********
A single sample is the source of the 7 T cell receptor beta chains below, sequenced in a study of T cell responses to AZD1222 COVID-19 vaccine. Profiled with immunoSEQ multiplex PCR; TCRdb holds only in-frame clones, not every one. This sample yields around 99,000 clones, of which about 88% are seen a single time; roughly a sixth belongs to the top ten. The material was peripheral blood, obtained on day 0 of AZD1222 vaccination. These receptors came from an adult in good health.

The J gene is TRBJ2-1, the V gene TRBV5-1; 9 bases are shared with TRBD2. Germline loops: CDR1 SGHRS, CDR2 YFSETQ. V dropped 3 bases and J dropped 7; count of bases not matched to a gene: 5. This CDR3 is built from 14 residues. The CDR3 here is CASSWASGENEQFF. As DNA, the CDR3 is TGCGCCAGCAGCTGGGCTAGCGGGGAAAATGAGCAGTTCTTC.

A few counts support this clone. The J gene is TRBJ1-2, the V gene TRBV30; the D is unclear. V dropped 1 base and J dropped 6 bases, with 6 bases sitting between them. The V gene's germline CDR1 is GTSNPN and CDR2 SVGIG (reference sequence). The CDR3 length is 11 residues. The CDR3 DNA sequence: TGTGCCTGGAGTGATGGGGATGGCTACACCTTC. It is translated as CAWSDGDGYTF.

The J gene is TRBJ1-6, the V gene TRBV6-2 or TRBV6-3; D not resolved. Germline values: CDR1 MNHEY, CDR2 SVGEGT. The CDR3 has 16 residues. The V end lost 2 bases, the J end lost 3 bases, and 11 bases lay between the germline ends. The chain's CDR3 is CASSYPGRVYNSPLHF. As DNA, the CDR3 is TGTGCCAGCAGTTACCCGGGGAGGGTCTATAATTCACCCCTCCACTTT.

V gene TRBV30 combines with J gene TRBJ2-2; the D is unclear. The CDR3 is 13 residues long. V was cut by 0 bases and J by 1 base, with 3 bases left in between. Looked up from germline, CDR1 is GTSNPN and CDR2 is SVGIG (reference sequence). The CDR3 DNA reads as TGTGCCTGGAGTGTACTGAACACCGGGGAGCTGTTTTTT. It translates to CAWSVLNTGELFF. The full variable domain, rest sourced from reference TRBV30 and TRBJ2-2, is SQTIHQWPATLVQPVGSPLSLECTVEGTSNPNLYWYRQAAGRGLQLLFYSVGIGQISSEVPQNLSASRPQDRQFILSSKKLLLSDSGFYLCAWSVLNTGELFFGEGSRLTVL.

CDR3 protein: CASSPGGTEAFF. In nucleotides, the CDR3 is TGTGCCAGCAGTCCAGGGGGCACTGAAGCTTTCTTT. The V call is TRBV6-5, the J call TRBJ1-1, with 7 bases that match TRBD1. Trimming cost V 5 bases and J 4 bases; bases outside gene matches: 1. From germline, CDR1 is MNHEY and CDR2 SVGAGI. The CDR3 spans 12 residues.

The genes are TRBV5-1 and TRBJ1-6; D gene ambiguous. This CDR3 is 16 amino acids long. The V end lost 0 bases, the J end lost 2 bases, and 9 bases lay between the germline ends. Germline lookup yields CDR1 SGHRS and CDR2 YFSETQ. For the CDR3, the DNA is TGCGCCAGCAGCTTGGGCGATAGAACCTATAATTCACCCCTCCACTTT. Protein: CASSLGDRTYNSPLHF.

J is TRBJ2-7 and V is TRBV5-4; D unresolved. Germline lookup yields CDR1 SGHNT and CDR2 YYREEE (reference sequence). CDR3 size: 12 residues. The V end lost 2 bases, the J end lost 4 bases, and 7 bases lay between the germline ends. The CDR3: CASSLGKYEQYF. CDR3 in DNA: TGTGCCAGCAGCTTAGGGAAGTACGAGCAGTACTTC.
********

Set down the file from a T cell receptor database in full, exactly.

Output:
A single sample is the source of the 7 T cell receptor beta chains below, sequenced in a study of T cell responses to AZD1222 COVID-19 vaccine. Profiled with immunoSEQ multiplex PCR; TCRdb holds only in-frame clones, not every one. This sample yields around 99,000 clones, of which about 88% are seen a single time; roughly a sixth belongs to the top ten. The material was peripheral blood, obtained on day 0 of AZD1222 vaccination. These receptors came from an adult in good health.

The J gene is TRBJ2-1, the V gene TRBV5-1; 9 bases are shared with TRBD2. Germline loops: CDR1 SGHRS, CDR2 YFSETQ. V dropped 3 bases and J dropped 7; count of bases not matched to a gene: 5. This CDR3 is built from 14 residues. The CDR3 here is CASSWASGENEQFF. As DNA, the CDR3 is TGCGCCAGCAGCTGGGCTAGCGGGGAAAATGAGCAGTTCTTC.

A few counts support this clone. The J gene is TRBJ1-2, the V gene TRBV30; the D is unclear. V dropped 1 base and J dropped 6 bases, with 6 bases sitting between them. The V gene's germline CDR1 is GTSNPN and CDR2 SVGIG (reference sequence). The CDR3 length is 11 residues. The CDR3 DNA sequence: TGTGCCTGGAGTGATGGGGATGGCTACACCTTC. It is translated as CAWSDGDGYTF.

The J gene is TRBJ1-6, the V gene TRBV6-2 or TRBV6-3; D not resolved. Germline values: CDR1 MNHEY, CDR2 SVGEGT. The CDR3 has 16 residues. The V end lost 2 bases, the J end lost 3 bases, and 11 bases lay between the germline ends. The chain's CDR3 is CASSYPGRVYNSPLHF. As DNA, the CDR3 is TGTGCCAGCAGTTACCCGGGGAGGGTCTATAATTCACCCCTCCACTTT.

V gene TRBV30 combines with J gene TRBJ2-2; the D is unclear. The CDR3 is 13 residues long. V was cut by 0 bases and J by 1 base, with 3 bases left in between. Looked up from germline, CDR1 is GTSNPN and CDR2 is SVGIG (reference sequence). The CDR3 DNA reads as TGTGCCTGGAGTGTACTGAACACCGGGGAGCTGTTTTTT. It translates to CAWSVLNTGELFF. The full variable domain, rest sourced from reference TRBV30 and TRBJ2-2, is SQTIHQWPATLVQPVGSPLSLECTVEGTSNPNLYWYRQAAGRGLQLLFYSVGIGQISSEVPQNLSASRPQDRQFILSSKKLLLSDSGFYLCAWSVLNTGELFFGEGSRLTVL.

CDR3 protein: CASSPGGTEAFF. In nucleotides, the CDR3 is TGTGCCAGCAGTCCAGGGGGCACTGAAGCTTTCTTT. The V call is TRBV6-5, the J call TRBJ1-1, with 7 bases that match TRBD1. Trimming cost V 5 bases and J 4 bases; bases outside gene matches: 1. From germline, CDR1 is MNHEY and CDR2 SVGAGI. The CDR3 spans 12 residues.

The genes are TRBV5-1 and TRBJ1-6; D gene ambiguous. This CDR3 is 16 amino acids long. The V end lost 0 bases, the J end lost 2 bases, and 9 bases lay between the germline ends. Germline lookup yields CDR1 SGHRS and CDR2 YFSETQ. For the CDR3, the DNA is TGCGCCAGCAGCTTGGGCGATAGAACCTATAATTCACCCCTCCACTTT. Protein: CASSLGDRTYNSPLHF.

J is TRBJ2-7 and V is TRBV5-4; D unresolved. Germline lookup yields CDR1 SGHNT and CDR2 YYREEE (reference sequence). CDR3 size: 12 residues. The V end lost 2 bases, the J end lost 4 bases, and 7 bases lay between the germline ends. The CDR3: CASSLGKYEQYF. CDR3 in DNA: TGTGCCAGCAGCTTAGGGAAGTACGAGCAGTACTTC.